Rowe contested that.

“Release time is usually for those in the unit (union) to have a voice at the table,” Rowe said. “It is often used for things like disciplinary hearings and grievances. These matters should be left up to those who know best. No one is getting paid twice.”

Knollenberg said he has no problem with the concept of release time — as long as taxpayers aren't paying for it.

“I’ve had conversations with parents who are concerned about how much money is actually going to the classroom,” Knollenberg said. “That’s why the issue here is that taxpayers are paying for this time off away from working for the school.”

Sen. David Knezek, D-Dearborn Heights, said the legislation is just about attacking unions.

“Of course parents are frustrated about how much money gets to the classrooms,” Knezek said. “But do we even have any idea how much money this is costing? It sounds like it could be really small, one employee one day a week or a couple days a month. At first I wasn’t sure whether this was just anti-union legislation; now I’m pretty sure that’s all it is.”

Sharon Irvine, human resources director with Warren Consolidated Schools, testified against Senate Bill 280.

“Warren Consolidated Schools enjoys comparatively low administrative costs,” Irvine said. “If it weren’t for leave time we’d have to take that money and spend it on hiring more staff, which would cost even more.”

Representatives of other unions pointed out that Senate Bill 280 would affect all government unions, not just teacher unions.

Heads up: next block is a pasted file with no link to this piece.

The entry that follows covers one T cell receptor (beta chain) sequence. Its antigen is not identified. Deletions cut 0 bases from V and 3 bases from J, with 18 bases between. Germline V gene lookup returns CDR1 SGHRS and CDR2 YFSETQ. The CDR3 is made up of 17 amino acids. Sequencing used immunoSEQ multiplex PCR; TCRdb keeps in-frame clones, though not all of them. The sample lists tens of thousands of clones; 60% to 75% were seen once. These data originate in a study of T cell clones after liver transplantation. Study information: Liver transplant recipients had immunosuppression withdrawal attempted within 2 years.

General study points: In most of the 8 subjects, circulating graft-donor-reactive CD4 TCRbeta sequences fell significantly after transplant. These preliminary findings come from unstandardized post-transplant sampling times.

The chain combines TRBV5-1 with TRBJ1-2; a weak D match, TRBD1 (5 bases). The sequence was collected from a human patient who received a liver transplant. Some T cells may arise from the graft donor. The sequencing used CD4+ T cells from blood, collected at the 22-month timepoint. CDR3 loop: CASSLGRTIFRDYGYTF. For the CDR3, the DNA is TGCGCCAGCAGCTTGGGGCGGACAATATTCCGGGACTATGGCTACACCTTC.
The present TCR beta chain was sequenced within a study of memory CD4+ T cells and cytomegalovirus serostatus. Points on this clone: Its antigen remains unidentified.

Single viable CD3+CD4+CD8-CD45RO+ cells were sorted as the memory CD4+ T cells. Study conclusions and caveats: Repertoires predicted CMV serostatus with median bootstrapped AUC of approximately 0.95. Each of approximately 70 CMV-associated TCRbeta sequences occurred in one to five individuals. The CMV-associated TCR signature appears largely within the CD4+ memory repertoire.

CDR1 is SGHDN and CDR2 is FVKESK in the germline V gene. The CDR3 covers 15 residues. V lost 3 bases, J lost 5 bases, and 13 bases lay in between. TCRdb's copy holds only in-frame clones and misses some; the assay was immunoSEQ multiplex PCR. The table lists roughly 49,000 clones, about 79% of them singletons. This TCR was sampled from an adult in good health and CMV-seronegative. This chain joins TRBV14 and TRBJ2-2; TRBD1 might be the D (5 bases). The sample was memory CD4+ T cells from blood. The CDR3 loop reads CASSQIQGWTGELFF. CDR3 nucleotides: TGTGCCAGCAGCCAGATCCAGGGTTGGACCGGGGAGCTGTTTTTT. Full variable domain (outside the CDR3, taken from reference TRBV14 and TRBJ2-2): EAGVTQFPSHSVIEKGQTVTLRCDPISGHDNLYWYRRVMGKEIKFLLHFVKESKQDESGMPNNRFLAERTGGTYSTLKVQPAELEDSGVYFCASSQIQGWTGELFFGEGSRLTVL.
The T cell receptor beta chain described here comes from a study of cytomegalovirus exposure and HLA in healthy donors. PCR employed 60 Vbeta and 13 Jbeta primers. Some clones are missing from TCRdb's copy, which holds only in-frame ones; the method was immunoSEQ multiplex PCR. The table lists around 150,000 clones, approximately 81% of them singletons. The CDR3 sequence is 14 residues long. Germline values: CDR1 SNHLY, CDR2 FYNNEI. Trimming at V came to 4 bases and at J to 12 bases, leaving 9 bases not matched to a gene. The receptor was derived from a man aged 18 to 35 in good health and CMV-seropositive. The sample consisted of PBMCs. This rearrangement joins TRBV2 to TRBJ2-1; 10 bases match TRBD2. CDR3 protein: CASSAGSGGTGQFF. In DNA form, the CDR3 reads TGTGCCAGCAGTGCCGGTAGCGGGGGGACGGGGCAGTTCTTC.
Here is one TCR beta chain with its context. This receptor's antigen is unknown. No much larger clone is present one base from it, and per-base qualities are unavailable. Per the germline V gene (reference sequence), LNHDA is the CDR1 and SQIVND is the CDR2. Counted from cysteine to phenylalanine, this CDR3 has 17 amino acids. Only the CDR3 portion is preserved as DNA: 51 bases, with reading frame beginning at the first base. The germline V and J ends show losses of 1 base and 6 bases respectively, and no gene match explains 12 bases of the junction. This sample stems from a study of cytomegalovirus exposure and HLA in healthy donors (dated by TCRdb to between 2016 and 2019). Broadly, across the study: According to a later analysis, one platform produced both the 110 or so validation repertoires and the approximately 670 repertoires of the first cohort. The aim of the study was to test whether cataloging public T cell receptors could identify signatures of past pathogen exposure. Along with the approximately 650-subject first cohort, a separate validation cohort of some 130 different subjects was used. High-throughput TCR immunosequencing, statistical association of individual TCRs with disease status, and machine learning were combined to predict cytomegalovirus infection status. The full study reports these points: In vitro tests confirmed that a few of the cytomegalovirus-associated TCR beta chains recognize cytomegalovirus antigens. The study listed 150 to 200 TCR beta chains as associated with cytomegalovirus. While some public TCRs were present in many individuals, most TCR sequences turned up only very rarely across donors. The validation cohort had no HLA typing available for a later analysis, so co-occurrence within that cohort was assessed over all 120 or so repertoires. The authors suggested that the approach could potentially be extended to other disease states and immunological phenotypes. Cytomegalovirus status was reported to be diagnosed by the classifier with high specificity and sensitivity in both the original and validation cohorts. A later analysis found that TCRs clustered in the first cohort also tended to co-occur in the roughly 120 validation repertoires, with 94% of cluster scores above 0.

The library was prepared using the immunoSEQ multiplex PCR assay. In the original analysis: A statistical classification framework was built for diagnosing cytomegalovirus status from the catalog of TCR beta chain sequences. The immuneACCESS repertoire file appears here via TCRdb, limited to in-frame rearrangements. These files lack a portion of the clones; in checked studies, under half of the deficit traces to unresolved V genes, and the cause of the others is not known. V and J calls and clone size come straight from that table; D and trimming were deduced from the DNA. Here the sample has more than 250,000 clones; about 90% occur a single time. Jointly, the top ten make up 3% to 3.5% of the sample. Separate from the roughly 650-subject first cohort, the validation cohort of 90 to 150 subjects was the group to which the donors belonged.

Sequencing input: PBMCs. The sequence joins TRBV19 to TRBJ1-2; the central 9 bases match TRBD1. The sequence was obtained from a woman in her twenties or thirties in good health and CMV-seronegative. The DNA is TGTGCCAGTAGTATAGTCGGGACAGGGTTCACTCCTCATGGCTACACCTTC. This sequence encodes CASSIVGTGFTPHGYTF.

"We have Lansing City Hall employees and Ingham County employees," said Tim Hughes, legislative coordinator with the UAW. "Leave time is a smart way of using time, not the other way around. The model is used a whole lot in the private sector."

Knollenberg said that private sector agreements between employers and unions didn’t involve taxpayer dollars.

Shawn Lewis Lakin, superintendent of the Royal Oak School District, testified in favor of Senate Bill 280.

“I’ve been a union member; my daughter and daughter-in-law are teachers and both members of the MEA,” Lakin told the committee. “Our district was paying $470,000 for leave time and now that’s down to zero dollars.”

“We ... the administration and the union, are finding time to do these things outside of the workday,” Lakin continued. “If you talked with a lot of superintendents and asked them: ‘Do you want to eliminate district paid leave time?,' many would say, ‘absolutely.’”

Knezek asked Lakin if he had taken a personal day off to come to Lansing and give his testimony.

Lakin responded that he hadn’t but that he’d be back at the school before noon and work until about 8 p.m.

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See also:

'Steve Cook' Bill Would Prevent Private Union Employees from Spiking State Pension

MEA President Inflating Public Pension With $200K Salary While Working for Private Union

MEA Union President In Line for Six-Figure Government Pension

Lansing Schools: MEA President Steve Cook's Deal Never Considered 'Long Term Thing'

'If It's Not Illegal, It Should Be'

How Steve Cook's Pension Will Cost Taxpayers

MEA Charging Members Extra to Cover Retirement Liabilities For Union's Employees

Second MEA President Used $200,000+ Union Salary to 'Spike' Public Pension

Teachers Union Presidents Extract Lucrative Benefits From Schools - For Themselves